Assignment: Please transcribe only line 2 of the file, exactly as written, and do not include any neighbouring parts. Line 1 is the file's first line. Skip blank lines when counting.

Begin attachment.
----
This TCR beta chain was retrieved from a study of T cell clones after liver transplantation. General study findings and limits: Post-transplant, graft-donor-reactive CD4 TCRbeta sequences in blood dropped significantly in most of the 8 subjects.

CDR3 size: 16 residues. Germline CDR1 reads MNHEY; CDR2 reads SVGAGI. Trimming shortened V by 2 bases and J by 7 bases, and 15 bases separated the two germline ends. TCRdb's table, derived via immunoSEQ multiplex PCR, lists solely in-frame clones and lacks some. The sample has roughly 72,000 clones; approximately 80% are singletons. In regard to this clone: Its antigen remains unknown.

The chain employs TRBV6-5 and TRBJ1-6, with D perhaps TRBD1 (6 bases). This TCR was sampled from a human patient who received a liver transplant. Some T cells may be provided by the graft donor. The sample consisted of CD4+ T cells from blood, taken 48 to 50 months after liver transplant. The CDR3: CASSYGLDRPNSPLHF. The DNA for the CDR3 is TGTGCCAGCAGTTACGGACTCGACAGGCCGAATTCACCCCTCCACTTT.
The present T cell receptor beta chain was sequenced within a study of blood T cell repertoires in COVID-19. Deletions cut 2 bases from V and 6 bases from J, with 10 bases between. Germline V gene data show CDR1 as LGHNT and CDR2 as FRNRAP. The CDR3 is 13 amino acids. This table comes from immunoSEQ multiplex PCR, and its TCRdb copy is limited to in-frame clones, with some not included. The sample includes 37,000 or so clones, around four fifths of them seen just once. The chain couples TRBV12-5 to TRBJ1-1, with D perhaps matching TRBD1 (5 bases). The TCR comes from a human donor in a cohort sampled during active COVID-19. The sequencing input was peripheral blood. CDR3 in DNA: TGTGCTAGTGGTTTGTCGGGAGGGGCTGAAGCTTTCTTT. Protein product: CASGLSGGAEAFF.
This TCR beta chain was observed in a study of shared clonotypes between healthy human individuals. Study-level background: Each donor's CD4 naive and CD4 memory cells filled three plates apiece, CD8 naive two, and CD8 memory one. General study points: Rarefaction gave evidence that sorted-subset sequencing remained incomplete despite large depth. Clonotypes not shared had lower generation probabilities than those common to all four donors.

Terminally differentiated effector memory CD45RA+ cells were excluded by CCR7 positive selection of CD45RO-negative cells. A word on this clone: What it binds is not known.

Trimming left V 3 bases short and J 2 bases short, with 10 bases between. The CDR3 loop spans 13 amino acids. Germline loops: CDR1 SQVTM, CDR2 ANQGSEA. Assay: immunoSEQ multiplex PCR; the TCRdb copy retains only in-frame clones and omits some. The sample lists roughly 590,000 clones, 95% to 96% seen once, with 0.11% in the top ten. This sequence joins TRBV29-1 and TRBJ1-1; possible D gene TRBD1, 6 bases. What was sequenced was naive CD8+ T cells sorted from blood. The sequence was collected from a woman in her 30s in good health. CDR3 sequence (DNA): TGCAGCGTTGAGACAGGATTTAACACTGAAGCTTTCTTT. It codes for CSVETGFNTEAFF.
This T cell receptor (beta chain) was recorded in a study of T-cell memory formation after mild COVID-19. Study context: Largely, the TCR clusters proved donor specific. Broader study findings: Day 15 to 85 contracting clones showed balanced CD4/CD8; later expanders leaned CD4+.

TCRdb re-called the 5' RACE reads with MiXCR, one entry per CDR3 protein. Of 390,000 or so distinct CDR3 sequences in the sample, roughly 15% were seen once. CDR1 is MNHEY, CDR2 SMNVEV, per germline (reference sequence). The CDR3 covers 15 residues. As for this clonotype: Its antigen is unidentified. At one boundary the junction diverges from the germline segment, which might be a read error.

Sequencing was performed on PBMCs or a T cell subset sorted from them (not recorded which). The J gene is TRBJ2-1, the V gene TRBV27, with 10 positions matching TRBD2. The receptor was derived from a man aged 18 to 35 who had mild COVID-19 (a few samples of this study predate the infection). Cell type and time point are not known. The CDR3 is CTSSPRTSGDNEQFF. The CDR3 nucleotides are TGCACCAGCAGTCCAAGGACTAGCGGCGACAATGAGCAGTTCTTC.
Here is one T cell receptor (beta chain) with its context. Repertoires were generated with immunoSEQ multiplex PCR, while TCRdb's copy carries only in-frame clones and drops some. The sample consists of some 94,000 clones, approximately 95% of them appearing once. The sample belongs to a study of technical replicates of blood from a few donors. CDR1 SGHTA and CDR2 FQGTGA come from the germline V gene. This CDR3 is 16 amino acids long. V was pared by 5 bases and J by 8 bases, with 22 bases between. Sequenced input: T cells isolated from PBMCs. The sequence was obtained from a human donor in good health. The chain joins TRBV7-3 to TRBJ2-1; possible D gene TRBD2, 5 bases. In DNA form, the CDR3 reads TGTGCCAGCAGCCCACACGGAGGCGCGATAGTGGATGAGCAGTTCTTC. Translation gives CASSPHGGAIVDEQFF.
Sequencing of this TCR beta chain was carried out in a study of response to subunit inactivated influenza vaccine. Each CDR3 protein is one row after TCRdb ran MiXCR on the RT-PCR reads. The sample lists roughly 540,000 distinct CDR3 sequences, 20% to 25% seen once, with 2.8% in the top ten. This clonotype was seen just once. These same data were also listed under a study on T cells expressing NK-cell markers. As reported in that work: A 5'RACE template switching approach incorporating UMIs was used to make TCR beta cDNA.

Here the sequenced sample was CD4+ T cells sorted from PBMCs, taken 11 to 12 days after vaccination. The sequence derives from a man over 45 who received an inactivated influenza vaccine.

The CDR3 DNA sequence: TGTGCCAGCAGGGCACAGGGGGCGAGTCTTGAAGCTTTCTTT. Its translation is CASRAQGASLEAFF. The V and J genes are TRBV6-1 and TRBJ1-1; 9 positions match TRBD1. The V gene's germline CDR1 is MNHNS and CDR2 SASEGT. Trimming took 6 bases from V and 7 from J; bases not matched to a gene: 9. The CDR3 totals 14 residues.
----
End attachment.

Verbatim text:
CDR3 size: 16 residues. Germline CDR1 reads MNHEY; CDR2 reads SVGAGI. Trimming shortened V by 2 bases and J by 7 bases, and 15 bases separated the two germline ends. TCRdb's table, derived via immunoSEQ multiplex PCR, lists solely in-frame clones and lacks some. The sample has roughly 72,000 clones; approximately 80% are singletons. In regard to this clone: Its antigen remains unknown.